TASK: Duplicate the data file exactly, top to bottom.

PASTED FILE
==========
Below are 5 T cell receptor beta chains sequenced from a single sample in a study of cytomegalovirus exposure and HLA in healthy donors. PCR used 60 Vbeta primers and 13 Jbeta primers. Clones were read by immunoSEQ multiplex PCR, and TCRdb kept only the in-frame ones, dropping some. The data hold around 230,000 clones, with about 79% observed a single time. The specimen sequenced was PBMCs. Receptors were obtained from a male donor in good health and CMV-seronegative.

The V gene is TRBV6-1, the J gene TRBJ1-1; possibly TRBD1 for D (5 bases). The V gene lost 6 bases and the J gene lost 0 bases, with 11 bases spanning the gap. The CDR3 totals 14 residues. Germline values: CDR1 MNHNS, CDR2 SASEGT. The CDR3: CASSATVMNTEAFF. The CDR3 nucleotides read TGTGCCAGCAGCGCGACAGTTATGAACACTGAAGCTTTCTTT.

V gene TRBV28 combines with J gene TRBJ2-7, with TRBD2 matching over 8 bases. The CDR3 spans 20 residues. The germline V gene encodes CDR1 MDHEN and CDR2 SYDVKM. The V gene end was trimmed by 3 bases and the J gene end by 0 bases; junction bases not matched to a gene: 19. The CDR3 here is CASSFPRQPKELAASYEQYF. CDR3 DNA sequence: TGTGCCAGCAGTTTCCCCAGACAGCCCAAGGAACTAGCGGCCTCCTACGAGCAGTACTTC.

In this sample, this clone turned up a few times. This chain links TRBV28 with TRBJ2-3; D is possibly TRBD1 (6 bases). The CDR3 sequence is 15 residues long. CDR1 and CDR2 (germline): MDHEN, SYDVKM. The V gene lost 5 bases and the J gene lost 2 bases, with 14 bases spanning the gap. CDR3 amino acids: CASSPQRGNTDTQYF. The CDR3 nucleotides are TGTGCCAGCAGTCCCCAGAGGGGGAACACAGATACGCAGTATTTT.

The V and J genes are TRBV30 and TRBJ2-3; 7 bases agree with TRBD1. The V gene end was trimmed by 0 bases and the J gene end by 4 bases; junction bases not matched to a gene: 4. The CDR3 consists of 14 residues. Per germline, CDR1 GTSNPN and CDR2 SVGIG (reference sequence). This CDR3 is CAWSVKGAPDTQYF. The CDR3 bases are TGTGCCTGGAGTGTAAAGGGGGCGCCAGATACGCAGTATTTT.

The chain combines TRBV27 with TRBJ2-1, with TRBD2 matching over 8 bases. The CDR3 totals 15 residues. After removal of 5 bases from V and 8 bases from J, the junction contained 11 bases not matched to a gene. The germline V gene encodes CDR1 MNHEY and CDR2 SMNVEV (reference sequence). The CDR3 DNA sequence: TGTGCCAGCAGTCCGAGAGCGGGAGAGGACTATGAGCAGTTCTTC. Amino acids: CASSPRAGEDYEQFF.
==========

Below are 5 T cell receptor beta chains sequenced from a single sample in a study of cytomegalovirus exposure and HLA in healthy donors. PCR used 60 Vbeta primers and 13 Jbeta primers. Clones were read by immunoSEQ multiplex PCR, and TCRdb kept only the in-frame ones, dropping some. The data hold around 230,000 clones, with about 79% observed a single time. The specimen sequenced was PBMCs. Receptors were obtained from a male donor in good health and CMV-seronegative.

The V gene is TRBV6-1, the J gene TRBJ1-1; possibly TRBD1 for D (5 bases). The V gene lost 6 bases and the J gene lost 0 bases, with 11 bases spanning the gap. The CDR3 totals 14 residues. Germline values: CDR1 MNHNS, CDR2 SASEGT. The CDR3: CASSATVMNTEAFF. The CDR3 nucleotides read TGTGCCAGCAGCGCGACAGTTATGAACACTGAAGCTTTCTTT.

V gene TRBV28 combines with J gene TRBJ2-7, with TRBD2 matching over 8 bases. The CDR3 spans 20 residues. The germline V gene encodes CDR1 MDHEN and CDR2 SYDVKM. The V gene end was trimmed by 3 bases and the J gene end by 0 bases; junction bases not matched to a gene: 19. The CDR3 here is CASSFPRQPKELAASYEQYF. CDR3 DNA sequence: TGTGCCAGCAGTTTCCCCAGACAGCCCAAGGAACTAGCGGCCTCCTACGAGCAGTACTTC.

In this sample, this clone turned up a few times. This chain links TRBV28 with TRBJ2-3; D is possibly TRBD1 (6 bases). The CDR3 sequence is 15 residues long. CDR1 and CDR2 (germline): MDHEN, SYDVKM. The V gene lost 5 bases and the J gene lost 2 bases, with 14 bases spanning the gap. CDR3 amino acids: CASSPQRGNTDTQYF. The CDR3 nucleotides are TGTGCCAGCAGTCCCCAGAGGGGGAACACAGATACGCAGTATTTT.

The V and J genes are TRBV30 and TRBJ2-3; 7 bases agree with TRBD1. The V gene end was trimmed by 0 bases and the J gene end by 4 bases; junction bases not matched to a gene: 4. The CDR3 consists of 14 residues. Per germline, CDR1 GTSNPN and CDR2 SVGIG (reference sequence). This CDR3 is CAWSVKGAPDTQYF. The CDR3 bases are TGTGCCTGGAGTGTAAAGGGGGCGCCAGATACGCAGTATTTT.

The chain combines TRBV27 with TRBJ2-1, with TRBD2 matching over 8 bases. The CDR3 totals 15 residues. After removal of 5 bases from V and 8 bases from J, the junction contained 11 bases not matched to a gene. The germline V gene encodes CDR1 MNHEY and CDR2 SMNVEV (reference sequence). The CDR3 DNA sequence: TGTGCCAGCAGTCCGAGAGCGGGAGAGGACTATGAGCAGTTCTTC. Amino acids: CASSPRAGEDYEQFF.